How localisation can save climate change

Alf Hornborg in BBC:

Over the past two centuries, millions of dedicated people – revolutionaries, activists, politicians, and theorists – have yet to curb the disastrous and increasingly globalised trajectory of economic polarisation and ecological degradation. Perhaps because we are utterly trapped in flawed ways of thinking about technology and economy – as the current discourse on climate change shows. Rising greenhouse gas emissions are not just generating climate change. They are giving more and more of us climate anxiety – public concern over climate change in the UK, for example, is at a record highDoomsday scenarios are capturing the headlines at an accelerating rate. Scientists from all over the world tell us that emissions in 10 years must be half of what they were 10 years ago, or we face apocalypse. School children like Greta Thunberg and activist movements like Extinction Rebellion are demanding that we panic. And rightly so. But what should we do to avoid disaster?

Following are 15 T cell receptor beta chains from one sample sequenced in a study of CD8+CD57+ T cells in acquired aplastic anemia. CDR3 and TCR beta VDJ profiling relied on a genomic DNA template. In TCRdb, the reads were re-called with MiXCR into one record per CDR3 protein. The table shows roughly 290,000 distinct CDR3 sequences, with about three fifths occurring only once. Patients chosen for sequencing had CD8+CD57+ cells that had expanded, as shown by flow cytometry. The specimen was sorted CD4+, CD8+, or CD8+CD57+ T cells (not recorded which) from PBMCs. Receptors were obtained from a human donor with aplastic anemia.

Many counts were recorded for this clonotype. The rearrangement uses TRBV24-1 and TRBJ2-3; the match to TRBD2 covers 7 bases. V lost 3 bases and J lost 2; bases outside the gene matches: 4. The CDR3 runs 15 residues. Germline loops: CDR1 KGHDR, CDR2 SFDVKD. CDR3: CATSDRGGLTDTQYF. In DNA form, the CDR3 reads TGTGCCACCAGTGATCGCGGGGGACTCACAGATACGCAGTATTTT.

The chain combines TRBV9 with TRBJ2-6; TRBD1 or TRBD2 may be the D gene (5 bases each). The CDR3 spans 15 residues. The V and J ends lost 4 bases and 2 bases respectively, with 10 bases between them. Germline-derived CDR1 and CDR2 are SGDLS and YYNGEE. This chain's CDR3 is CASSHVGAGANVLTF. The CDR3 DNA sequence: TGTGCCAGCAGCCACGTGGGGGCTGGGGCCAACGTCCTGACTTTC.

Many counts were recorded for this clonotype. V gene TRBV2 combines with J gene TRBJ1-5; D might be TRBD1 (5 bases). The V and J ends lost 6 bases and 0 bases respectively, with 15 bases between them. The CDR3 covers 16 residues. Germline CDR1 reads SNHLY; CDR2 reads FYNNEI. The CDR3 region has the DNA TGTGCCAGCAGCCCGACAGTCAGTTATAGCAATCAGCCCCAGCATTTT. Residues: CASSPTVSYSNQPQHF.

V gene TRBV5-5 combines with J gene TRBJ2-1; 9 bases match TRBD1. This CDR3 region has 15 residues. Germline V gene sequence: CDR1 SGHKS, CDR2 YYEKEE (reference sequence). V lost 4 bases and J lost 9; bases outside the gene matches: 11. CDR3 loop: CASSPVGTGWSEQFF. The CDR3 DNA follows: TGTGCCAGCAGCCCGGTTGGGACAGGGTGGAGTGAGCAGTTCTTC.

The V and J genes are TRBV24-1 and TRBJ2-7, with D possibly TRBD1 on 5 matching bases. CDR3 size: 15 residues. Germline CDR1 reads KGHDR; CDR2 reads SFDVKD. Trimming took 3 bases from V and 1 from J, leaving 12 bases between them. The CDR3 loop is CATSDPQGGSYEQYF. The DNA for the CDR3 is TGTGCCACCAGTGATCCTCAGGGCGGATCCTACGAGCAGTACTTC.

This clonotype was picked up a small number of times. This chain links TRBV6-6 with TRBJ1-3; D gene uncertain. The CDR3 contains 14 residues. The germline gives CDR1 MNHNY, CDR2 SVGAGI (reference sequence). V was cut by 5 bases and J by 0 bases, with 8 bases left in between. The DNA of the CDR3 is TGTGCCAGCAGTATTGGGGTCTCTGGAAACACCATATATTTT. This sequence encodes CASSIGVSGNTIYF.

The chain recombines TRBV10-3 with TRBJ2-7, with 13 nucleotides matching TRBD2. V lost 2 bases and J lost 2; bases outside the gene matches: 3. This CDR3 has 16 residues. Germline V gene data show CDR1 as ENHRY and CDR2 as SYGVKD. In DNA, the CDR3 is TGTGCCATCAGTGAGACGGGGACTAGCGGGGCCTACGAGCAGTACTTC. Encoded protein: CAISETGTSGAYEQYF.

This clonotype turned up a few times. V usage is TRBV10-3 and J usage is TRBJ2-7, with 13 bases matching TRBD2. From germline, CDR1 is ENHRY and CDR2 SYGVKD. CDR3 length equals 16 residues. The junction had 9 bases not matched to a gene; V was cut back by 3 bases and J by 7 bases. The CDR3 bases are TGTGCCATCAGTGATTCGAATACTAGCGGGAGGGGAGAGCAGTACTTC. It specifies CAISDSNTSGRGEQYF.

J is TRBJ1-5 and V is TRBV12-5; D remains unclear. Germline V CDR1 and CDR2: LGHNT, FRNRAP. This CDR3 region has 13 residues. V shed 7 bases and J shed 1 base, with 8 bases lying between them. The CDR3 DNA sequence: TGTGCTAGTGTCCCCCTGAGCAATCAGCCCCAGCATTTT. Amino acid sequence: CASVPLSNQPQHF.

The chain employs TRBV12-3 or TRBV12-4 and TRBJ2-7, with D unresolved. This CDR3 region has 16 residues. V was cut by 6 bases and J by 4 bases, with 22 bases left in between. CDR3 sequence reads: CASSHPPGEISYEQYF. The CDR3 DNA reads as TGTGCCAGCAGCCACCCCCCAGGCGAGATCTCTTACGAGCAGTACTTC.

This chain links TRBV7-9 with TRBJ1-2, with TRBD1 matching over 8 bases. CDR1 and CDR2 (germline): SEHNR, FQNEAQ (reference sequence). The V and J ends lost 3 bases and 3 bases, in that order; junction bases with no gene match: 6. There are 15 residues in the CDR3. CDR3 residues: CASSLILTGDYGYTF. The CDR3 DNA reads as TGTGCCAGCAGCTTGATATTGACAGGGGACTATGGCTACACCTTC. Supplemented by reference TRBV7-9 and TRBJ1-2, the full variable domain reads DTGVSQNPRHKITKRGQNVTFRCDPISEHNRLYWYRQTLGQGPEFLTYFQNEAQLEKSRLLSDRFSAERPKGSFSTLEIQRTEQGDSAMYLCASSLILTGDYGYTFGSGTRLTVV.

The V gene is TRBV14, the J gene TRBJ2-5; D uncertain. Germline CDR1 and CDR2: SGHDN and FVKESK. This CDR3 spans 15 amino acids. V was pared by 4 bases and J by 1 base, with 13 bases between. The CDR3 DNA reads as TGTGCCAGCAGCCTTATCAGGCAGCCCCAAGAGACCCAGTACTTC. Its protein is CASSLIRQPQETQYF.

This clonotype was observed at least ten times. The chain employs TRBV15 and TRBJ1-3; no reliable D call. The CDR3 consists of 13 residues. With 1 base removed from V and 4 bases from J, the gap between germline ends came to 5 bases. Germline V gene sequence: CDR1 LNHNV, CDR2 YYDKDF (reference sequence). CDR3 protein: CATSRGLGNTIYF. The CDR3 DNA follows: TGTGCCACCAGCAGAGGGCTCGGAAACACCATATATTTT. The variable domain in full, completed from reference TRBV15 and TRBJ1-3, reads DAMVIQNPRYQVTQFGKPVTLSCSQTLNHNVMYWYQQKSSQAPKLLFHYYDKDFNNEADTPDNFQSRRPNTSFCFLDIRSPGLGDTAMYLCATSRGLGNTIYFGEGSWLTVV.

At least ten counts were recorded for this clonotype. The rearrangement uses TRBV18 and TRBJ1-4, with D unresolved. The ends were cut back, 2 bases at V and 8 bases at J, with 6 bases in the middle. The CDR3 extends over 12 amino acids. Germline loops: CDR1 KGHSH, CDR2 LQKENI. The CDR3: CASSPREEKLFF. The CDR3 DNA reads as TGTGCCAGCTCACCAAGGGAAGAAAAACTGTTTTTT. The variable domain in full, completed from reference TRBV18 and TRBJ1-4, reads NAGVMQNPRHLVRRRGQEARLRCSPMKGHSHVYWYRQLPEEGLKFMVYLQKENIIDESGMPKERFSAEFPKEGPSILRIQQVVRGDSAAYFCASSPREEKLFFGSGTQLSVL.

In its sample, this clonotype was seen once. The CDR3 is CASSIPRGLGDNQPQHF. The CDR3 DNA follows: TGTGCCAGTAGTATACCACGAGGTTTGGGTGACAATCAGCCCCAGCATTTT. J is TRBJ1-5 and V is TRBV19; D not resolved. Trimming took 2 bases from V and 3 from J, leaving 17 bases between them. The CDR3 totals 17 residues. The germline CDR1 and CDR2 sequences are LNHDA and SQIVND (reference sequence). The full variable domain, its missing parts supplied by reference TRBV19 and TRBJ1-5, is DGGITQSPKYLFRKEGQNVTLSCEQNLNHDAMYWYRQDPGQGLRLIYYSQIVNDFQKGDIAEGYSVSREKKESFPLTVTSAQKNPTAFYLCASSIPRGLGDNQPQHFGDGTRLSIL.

Most scientists, politicians, and business leaders tend to put their hope in technological progress. Regardless of ideology, there is a widespread expectation that new technologies will replace fossil fuels by harnessing renewable energy such as solar and wind. Many also trust that there will be technologies for removing carbon dioxide from the atmosphere and for “geoengineering” the Earth’s climate. The common denominator in these visions is the faith that we can save modern civilisation if we shift to new technologies. But “technology” is not a magic wand. It requires a lot of money, which means claims on labour and resources from other areas. We tend to forget this crucial fact. As much as 90% of world energy use comes from fossil sources. Meanwhile in 2017, only 0.7% of global energy use derived from solar power and 1.9% from wind. So why is the long-anticipated transition to renewable energy not materialising?

More here.